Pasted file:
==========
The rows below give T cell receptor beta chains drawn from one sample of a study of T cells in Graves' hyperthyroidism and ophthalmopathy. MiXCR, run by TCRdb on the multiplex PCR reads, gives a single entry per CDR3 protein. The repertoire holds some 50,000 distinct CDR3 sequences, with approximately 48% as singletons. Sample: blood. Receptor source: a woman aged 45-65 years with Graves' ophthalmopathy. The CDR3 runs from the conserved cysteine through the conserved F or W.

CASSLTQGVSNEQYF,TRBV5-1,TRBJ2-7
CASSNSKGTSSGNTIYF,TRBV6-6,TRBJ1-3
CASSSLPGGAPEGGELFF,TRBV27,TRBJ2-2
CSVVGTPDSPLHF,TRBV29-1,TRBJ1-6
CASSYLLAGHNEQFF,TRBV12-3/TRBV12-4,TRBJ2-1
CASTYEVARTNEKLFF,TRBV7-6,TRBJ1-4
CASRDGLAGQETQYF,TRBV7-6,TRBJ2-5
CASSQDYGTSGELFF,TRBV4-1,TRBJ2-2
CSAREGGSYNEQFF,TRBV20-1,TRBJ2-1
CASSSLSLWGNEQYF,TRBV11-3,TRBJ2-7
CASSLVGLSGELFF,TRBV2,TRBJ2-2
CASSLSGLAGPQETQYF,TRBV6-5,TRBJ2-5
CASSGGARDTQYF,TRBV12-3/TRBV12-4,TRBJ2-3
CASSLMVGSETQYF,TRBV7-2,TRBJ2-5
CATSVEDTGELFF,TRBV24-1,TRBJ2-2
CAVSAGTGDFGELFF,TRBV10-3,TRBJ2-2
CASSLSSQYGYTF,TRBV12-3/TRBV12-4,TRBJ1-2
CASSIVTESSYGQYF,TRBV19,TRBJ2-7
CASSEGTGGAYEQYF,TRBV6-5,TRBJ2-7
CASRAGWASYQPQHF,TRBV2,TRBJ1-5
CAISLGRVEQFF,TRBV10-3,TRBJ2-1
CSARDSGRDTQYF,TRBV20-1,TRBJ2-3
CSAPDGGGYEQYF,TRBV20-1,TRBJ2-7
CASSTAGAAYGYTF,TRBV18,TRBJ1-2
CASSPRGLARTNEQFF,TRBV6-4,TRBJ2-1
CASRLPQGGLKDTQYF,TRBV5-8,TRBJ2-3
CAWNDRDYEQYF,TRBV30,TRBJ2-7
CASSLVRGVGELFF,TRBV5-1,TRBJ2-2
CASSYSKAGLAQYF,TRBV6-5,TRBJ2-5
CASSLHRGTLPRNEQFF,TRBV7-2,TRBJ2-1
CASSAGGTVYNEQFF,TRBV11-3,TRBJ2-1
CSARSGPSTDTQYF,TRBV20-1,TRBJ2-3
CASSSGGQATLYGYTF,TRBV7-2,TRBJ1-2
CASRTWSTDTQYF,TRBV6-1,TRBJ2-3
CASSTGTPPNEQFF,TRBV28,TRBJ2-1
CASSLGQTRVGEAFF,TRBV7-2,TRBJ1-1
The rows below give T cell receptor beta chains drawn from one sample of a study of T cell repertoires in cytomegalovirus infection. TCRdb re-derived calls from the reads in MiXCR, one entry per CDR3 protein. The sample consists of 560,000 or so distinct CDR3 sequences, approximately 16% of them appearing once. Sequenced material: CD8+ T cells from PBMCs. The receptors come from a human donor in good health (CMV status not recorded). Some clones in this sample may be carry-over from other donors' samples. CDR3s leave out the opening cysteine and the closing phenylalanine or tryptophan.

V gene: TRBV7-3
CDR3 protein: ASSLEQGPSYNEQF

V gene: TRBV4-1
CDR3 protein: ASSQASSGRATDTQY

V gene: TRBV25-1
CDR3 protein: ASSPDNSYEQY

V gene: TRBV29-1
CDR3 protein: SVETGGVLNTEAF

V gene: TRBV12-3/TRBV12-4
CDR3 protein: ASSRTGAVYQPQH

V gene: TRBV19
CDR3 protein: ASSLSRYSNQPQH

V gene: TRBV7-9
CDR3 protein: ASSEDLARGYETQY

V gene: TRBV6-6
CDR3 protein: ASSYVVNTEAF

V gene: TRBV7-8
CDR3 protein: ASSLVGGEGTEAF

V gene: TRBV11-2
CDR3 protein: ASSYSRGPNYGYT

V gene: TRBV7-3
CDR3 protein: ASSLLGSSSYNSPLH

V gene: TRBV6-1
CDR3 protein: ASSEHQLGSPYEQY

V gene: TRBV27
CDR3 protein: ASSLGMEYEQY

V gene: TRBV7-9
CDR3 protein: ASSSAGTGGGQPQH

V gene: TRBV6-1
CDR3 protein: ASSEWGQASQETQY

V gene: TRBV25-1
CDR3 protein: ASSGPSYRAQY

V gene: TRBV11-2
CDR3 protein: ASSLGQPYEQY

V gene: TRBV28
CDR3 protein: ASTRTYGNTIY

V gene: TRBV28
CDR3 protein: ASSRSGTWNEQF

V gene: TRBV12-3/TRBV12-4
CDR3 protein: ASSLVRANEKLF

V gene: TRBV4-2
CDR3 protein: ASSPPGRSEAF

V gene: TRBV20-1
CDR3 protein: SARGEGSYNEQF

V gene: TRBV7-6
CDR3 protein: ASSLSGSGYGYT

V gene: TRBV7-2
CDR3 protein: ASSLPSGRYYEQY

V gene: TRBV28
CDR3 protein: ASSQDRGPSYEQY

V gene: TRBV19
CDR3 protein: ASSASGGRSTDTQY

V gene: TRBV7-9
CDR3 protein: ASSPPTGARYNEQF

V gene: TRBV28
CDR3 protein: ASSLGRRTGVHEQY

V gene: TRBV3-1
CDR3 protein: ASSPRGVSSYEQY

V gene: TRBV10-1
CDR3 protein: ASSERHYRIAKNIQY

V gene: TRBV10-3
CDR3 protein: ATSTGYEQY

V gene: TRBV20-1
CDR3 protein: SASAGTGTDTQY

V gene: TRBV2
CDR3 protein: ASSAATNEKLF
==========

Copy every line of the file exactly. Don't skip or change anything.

The rows below give T cell receptor beta chains drawn from one sample of a study of T cells in Graves' hyperthyroidism and ophthalmopathy. MiXCR, run by TCRdb on the multiplex PCR reads, gives a single entry per CDR3 protein. The repertoire holds some 50,000 distinct CDR3 sequences, with approximately 48% as singletons. Sample: blood. Receptor source: a woman aged 45-65 years with Graves' ophthalmopathy. The CDR3 runs from the conserved cysteine through the conserved F or W.

CASSLTQGVSNEQYF,TRBV5-1,TRBJ2-7
CASSNSKGTSSGNTIYF,TRBV6-6,TRBJ1-3
CASSSLPGGAPEGGELFF,TRBV27,TRBJ2-2
CSVVGTPDSPLHF,TRBV29-1,TRBJ1-6
CASSYLLAGHNEQFF,TRBV12-3/TRBV12-4,TRBJ2-1
CASTYEVARTNEKLFF,TRBV7-6,TRBJ1-4
CASRDGLAGQETQYF,TRBV7-6,TRBJ2-5
CASSQDYGTSGELFF,TRBV4-1,TRBJ2-2
CSAREGGSYNEQFF,TRBV20-1,TRBJ2-1
CASSSLSLWGNEQYF,TRBV11-3,TRBJ2-7
CASSLVGLSGELFF,TRBV2,TRBJ2-2
CASSLSGLAGPQETQYF,TRBV6-5,TRBJ2-5
CASSGGARDTQYF,TRBV12-3/TRBV12-4,TRBJ2-3
CASSLMVGSETQYF,TRBV7-2,TRBJ2-5
CATSVEDTGELFF,TRBV24-1,TRBJ2-2
CAVSAGTGDFGELFF,TRBV10-3,TRBJ2-2
CASSLSSQYGYTF,TRBV12-3/TRBV12-4,TRBJ1-2
CASSIVTESSYGQYF,TRBV19,TRBJ2-7
CASSEGTGGAYEQYF,TRBV6-5,TRBJ2-7
CASRAGWASYQPQHF,TRBV2,TRBJ1-5
CAISLGRVEQFF,TRBV10-3,TRBJ2-1
CSARDSGRDTQYF,TRBV20-1,TRBJ2-3
CSAPDGGGYEQYF,TRBV20-1,TRBJ2-7
CASSTAGAAYGYTF,TRBV18,TRBJ1-2
CASSPRGLARTNEQFF,TRBV6-4,TRBJ2-1
CASRLPQGGLKDTQYF,TRBV5-8,TRBJ2-3
CAWNDRDYEQYF,TRBV30,TRBJ2-7
CASSLVRGVGELFF,TRBV5-1,TRBJ2-2
CASSYSKAGLAQYF,TRBV6-5,TRBJ2-5
CASSLHRGTLPRNEQFF,TRBV7-2,TRBJ2-1
CASSAGGTVYNEQFF,TRBV11-3,TRBJ2-1
CSARSGPSTDTQYF,TRBV20-1,TRBJ2-3
CASSSGGQATLYGYTF,TRBV7-2,TRBJ1-2
CASRTWSTDTQYF,TRBV6-1,TRBJ2-3
CASSTGTPPNEQFF,TRBV28,TRBJ2-1
CASSLGQTRVGEAFF,TRBV7-2,TRBJ1-1
The rows below give T cell receptor beta chains drawn from one sample of a study of T cell repertoires in cytomegalovirus infection. TCRdb re-derived calls from the reads in MiXCR, one entry per CDR3 protein. The sample consists of 560,000 or so distinct CDR3 sequences, approximately 16% of them appearing once. Sequenced material: CD8+ T cells from PBMCs. The receptors come from a human donor in good health (CMV status not recorded). Some clones in this sample may be carry-over from other donors' samples. CDR3s leave out the opening cysteine and the closing phenylalanine or tryptophan.

V gene: TRBV7-3
CDR3 protein: ASSLEQGPSYNEQF

V gene: TRBV4-1
CDR3 protein: ASSQASSGRATDTQY

V gene: TRBV25-1
CDR3 protein: ASSPDNSYEQY

V gene: TRBV29-1
CDR3 protein: SVETGGVLNTEAF

V gene: TRBV12-3/TRBV12-4
CDR3 protein: ASSRTGAVYQPQH

V gene: TRBV19
CDR3 protein: ASSLSRYSNQPQH

V gene: TRBV7-9
CDR3 protein: ASSEDLARGYETQY

V gene: TRBV6-6
CDR3 protein: ASSYVVNTEAF

V gene: TRBV7-8
CDR3 protein: ASSLVGGEGTEAF

V gene: TRBV11-2
CDR3 protein: ASSYSRGPNYGYT

V gene: TRBV7-3
CDR3 protein: ASSLLGSSSYNSPLH

V gene: TRBV6-1
CDR3 protein: ASSEHQLGSPYEQY

V gene: TRBV27
CDR3 protein: ASSLGMEYEQY

V gene: TRBV7-9
CDR3 protein: ASSSAGTGGGQPQH

V gene: TRBV6-1
CDR3 protein: ASSEWGQASQETQY

V gene: TRBV25-1
CDR3 protein: ASSGPSYRAQY

V gene: TRBV11-2
CDR3 protein: ASSLGQPYEQY

V gene: TRBV28
CDR3 protein: ASTRTYGNTIY

V gene: TRBV28
CDR3 protein: ASSRSGTWNEQF

V gene: TRBV12-3/TRBV12-4
CDR3 protein: ASSLVRANEKLF

V gene: TRBV4-2
CDR3 protein: ASSPPGRSEAF

V gene: TRBV20-1
CDR3 protein: SARGEGSYNEQF

V gene: TRBV7-6
CDR3 protein: ASSLSGSGYGYT

V gene: TRBV7-2
CDR3 protein: ASSLPSGRYYEQY

V gene: TRBV28
CDR3 protein: ASSQDRGPSYEQY

V gene: TRBV19
CDR3 protein: ASSASGGRSTDTQY

V gene: TRBV7-9
CDR3 protein: ASSPPTGARYNEQF

V gene: TRBV28
CDR3 protein: ASSLGRRTGVHEQY

V gene: TRBV3-1
CDR3 protein: ASSPRGVSSYEQY

V gene: TRBV10-1
CDR3 protein: ASSERHYRIAKNIQY

V gene: TRBV10-3
CDR3 protein: ATSTGYEQY

V gene: TRBV20-1
CDR3 protein: SASAGTGTDTQY

V gene: TRBV2
CDR3 protein: ASSAATNEKLF